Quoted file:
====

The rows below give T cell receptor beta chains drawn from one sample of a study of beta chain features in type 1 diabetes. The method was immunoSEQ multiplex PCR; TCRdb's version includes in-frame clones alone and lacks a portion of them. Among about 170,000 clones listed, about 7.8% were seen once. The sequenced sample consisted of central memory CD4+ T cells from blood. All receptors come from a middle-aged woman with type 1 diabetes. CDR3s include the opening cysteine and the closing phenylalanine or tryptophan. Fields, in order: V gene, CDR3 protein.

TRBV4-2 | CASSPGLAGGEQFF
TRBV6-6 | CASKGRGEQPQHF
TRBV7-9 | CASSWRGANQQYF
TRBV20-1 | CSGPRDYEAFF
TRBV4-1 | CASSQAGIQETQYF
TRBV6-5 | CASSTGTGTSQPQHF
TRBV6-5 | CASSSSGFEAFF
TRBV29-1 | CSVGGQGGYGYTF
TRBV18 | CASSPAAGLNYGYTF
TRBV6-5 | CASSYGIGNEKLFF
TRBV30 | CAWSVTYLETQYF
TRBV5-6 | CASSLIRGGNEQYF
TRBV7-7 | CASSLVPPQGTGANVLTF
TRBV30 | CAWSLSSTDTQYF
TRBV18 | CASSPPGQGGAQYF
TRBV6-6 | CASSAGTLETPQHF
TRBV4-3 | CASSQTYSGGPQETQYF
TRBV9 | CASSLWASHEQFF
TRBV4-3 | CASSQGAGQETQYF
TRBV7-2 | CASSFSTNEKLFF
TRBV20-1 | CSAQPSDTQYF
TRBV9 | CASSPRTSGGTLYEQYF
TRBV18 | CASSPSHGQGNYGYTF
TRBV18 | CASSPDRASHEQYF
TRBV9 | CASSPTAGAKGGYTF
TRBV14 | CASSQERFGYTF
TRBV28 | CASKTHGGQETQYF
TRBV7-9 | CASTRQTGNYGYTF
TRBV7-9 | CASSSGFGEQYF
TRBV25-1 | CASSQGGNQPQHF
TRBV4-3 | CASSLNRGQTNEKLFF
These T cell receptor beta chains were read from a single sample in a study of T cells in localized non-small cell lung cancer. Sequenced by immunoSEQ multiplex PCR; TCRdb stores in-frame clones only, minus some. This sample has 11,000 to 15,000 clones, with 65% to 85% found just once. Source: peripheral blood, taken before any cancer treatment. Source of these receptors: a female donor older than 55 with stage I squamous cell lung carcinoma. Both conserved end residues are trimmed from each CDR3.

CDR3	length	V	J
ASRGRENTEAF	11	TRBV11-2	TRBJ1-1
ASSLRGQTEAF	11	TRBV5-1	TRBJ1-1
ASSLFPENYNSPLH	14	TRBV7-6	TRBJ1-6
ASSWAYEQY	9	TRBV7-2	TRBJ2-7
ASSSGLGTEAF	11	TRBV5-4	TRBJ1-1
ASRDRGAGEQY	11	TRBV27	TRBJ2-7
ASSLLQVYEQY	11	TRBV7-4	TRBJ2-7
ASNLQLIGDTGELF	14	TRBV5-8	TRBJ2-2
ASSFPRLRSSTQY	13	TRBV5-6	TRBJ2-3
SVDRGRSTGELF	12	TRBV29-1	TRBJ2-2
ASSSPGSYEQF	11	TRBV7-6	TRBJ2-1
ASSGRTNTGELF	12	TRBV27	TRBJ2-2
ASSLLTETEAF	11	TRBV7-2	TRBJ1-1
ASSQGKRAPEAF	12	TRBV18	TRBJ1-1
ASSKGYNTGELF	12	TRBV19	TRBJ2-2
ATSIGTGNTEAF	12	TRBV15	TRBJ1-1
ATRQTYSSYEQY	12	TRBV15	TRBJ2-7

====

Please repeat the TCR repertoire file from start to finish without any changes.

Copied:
The rows below give T cell receptor beta chains drawn from one sample of a study of beta chain features in type 1 diabetes. The method was immunoSEQ multiplex PCR; TCRdb's version includes in-frame clones alone and lacks a portion of them. Among about 170,000 clones listed, about 7.8% were seen once. The sequenced sample consisted of central memory CD4+ T cells from blood. All receptors come from a middle-aged woman with type 1 diabetes. CDR3s include the opening cysteine and the closing phenylalanine or tryptophan. Fields, in order: V gene, CDR3 protein.

TRBV4-2 | CASSPGLAGGEQFF
TRBV6-6 | CASKGRGEQPQHF
TRBV7-9 | CASSWRGANQQYF
TRBV20-1 | CSGPRDYEAFF
TRBV4-1 | CASSQAGIQETQYF
TRBV6-5 | CASSTGTGTSQPQHF
TRBV6-5 | CASSSSGFEAFF
TRBV29-1 | CSVGGQGGYGYTF
TRBV18 | CASSPAAGLNYGYTF
TRBV6-5 | CASSYGIGNEKLFF
TRBV30 | CAWSVTYLETQYF
TRBV5-6 | CASSLIRGGNEQYF
TRBV7-7 | CASSLVPPQGTGANVLTF
TRBV30 | CAWSLSSTDTQYF
TRBV18 | CASSPPGQGGAQYF
TRBV6-6 | CASSAGTLETPQHF
TRBV4-3 | CASSQTYSGGPQETQYF
TRBV9 | CASSLWASHEQFF
TRBV4-3 | CASSQGAGQETQYF
TRBV7-2 | CASSFSTNEKLFF
TRBV20-1 | CSAQPSDTQYF
TRBV9 | CASSPRTSGGTLYEQYF
TRBV18 | CASSPSHGQGNYGYTF
TRBV18 | CASSPDRASHEQYF
TRBV9 | CASSPTAGAKGGYTF
TRBV14 | CASSQERFGYTF
TRBV28 | CASKTHGGQETQYF
TRBV7-9 | CASTRQTGNYGYTF
TRBV7-9 | CASSSGFGEQYF
TRBV25-1 | CASSQGGNQPQHF
TRBV4-3 | CASSLNRGQTNEKLFF
These T cell receptor beta chains were read from a single sample in a study of T cells in localized non-small cell lung cancer. Sequenced by immunoSEQ multiplex PCR; TCRdb stores in-frame clones only, minus some. This sample has 11,000 to 15,000 clones, with 65% to 85% found just once. Source: peripheral blood, taken before any cancer treatment. Source of these receptors: a female donor older than 55 with stage I squamous cell lung carcinoma. Both conserved end residues are trimmed from each CDR3.

CDR3	length	V	J
ASRGRENTEAF	11	TRBV11-2	TRBJ1-1
ASSLRGQTEAF	11	TRBV5-1	TRBJ1-1
ASSLFPENYNSPLH	14	TRBV7-6	TRBJ1-6
ASSWAYEQY	9	TRBV7-2	TRBJ2-7
ASSSGLGTEAF	11	TRBV5-4	TRBJ1-1
ASRDRGAGEQY	11	TRBV27	TRBJ2-7
ASSLLQVYEQY	11	TRBV7-4	TRBJ2-7
ASNLQLIGDTGELF	14	TRBV5-8	TRBJ2-2
ASSFPRLRSSTQY	13	TRBV5-6	TRBJ2-3
SVDRGRSTGELF	12	TRBV29-1	TRBJ2-2
ASSSPGSYEQF	11	TRBV7-6	TRBJ2-1
ASSGRTNTGELF	12	TRBV27	TRBJ2-2
ASSLLTETEAF	11	TRBV7-2	TRBJ1-1
ASSQGKRAPEAF	12	TRBV18	TRBJ1-1
ASSKGYNTGELF	12	TRBV19	TRBJ2-2
ATSIGTGNTEAF	12	TRBV15	TRBJ1-1
ATRQTYSSYEQY	12	TRBV15	TRBJ2-7